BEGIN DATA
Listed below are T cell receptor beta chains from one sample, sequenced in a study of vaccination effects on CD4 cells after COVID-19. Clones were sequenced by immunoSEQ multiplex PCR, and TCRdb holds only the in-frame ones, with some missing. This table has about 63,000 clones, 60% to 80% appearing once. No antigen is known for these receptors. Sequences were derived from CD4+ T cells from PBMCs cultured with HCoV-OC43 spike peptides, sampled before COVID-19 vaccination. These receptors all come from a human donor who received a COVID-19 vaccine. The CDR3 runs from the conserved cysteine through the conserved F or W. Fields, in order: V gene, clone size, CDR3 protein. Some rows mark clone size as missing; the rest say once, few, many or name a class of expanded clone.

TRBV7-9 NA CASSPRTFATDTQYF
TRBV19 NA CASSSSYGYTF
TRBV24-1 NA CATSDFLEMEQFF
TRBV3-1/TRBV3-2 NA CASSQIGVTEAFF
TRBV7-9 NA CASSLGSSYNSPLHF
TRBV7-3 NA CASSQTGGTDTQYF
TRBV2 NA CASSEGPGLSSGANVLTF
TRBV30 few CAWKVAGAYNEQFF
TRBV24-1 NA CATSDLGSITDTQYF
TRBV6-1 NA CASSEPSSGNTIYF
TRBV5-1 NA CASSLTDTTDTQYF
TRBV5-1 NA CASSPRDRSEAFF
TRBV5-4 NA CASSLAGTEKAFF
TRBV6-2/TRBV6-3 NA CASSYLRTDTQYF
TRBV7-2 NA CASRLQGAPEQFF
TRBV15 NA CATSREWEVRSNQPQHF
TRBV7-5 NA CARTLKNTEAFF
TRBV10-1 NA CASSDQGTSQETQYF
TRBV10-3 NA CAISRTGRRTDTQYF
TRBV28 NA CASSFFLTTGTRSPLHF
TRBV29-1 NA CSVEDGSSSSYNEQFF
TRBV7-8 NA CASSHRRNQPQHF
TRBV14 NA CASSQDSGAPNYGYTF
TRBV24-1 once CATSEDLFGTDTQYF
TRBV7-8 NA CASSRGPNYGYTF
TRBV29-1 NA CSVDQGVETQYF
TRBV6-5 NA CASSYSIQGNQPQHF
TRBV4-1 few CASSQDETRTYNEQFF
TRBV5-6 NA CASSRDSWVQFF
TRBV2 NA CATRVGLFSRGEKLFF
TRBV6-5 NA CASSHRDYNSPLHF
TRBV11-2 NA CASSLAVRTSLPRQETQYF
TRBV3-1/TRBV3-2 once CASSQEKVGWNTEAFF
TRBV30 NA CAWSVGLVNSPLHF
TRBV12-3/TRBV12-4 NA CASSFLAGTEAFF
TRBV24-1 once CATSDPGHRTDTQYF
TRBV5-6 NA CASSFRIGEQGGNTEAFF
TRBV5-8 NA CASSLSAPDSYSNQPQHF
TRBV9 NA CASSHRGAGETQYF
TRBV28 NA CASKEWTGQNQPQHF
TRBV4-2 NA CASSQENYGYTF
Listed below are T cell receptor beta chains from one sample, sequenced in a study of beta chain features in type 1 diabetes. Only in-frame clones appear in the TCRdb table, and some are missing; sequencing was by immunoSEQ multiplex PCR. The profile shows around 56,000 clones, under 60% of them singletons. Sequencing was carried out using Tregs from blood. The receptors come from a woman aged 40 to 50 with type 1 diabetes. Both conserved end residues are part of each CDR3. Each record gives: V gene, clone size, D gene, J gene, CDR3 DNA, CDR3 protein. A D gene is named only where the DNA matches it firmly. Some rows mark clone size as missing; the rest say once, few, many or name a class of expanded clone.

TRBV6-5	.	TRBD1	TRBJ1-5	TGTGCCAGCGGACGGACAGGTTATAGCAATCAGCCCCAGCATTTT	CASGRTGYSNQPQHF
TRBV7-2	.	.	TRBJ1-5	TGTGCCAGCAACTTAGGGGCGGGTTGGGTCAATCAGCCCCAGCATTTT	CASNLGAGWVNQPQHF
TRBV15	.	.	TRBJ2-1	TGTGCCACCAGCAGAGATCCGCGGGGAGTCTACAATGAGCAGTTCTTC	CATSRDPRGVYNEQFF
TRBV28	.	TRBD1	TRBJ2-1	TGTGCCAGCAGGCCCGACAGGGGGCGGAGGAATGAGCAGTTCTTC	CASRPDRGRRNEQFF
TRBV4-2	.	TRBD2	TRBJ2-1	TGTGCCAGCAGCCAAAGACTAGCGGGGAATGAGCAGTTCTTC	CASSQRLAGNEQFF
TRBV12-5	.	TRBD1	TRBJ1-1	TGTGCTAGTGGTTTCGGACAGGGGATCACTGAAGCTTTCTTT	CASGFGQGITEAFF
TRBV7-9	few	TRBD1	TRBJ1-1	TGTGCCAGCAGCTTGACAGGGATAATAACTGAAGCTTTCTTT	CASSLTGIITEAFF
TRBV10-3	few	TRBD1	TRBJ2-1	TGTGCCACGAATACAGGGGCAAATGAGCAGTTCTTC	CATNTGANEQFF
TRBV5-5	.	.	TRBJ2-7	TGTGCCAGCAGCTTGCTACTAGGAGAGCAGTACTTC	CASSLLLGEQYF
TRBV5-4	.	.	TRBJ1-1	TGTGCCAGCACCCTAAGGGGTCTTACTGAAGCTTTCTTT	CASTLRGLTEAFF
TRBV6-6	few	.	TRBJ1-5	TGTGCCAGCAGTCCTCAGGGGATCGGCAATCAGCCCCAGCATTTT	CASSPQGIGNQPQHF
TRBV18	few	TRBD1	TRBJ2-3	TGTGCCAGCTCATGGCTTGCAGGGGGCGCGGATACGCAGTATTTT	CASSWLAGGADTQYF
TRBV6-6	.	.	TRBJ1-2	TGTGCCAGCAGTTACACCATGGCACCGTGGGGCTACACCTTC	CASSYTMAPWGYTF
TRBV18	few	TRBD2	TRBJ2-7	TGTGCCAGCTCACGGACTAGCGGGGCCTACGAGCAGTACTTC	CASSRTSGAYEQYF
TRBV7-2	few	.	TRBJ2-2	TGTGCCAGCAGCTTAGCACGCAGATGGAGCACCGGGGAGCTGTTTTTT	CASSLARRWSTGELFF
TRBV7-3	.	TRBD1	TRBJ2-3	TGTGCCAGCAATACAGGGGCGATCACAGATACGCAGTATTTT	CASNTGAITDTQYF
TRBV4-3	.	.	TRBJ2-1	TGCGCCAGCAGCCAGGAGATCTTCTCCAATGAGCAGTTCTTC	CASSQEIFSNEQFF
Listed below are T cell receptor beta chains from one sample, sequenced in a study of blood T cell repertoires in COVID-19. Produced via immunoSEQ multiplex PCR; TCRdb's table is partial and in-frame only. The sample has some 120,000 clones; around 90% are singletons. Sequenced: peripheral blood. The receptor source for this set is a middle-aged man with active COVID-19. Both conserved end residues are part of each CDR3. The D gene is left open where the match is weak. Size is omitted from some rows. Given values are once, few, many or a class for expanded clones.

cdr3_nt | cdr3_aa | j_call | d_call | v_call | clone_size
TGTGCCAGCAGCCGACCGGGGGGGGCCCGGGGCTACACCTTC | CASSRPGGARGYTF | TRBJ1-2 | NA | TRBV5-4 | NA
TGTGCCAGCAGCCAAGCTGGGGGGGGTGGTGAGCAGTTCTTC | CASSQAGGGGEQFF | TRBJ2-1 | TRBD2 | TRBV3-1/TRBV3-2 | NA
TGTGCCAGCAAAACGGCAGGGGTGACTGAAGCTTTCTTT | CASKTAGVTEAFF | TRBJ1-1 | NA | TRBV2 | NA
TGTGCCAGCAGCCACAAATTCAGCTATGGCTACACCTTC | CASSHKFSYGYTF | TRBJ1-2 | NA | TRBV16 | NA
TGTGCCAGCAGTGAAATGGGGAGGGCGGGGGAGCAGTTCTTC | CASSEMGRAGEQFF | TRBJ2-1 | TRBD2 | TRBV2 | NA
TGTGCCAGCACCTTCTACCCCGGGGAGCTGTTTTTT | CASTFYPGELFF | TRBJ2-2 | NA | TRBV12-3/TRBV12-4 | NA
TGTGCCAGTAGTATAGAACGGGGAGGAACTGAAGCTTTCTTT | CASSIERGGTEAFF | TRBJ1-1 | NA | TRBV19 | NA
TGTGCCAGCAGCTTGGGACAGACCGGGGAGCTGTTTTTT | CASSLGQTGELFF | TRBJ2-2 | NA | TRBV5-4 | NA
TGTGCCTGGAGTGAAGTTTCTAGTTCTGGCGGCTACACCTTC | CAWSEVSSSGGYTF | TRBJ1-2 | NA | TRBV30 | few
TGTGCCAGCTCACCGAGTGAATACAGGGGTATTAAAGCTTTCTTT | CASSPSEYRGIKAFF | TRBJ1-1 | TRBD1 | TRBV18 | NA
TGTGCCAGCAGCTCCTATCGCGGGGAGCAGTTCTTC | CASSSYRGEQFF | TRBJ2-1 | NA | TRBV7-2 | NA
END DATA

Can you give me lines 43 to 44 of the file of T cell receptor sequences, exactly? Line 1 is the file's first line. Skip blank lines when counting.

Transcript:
Listed below are T cell receptor beta chains from one sample, sequenced in a study of beta chain features in type 1 diabetes. Only in-frame clones appear in the TCRdb table, and some are missing; sequencing was by immunoSEQ multiplex PCR. The profile shows around 56,000 clones, under 60% of them singletons. Sequencing was carried out using Tregs from blood. The receptors come from a woman aged 40 to 50 with type 1 diabetes. Both conserved end residues are part of each CDR3. Each record gives: V gene, clone size, D gene, J gene, CDR3 DNA, CDR3 protein. A D gene is named only where the DNA matches it firmly. Some rows mark clone size as missing; the rest say once, few, many or name a class of expanded clone.

TRBV6-5	.	TRBD1	TRBJ1-5	TGTGCCAGCGGACGGACAGGTTATAGCAATCAGCCCCAGCATTTT	CASGRTGYSNQPQHF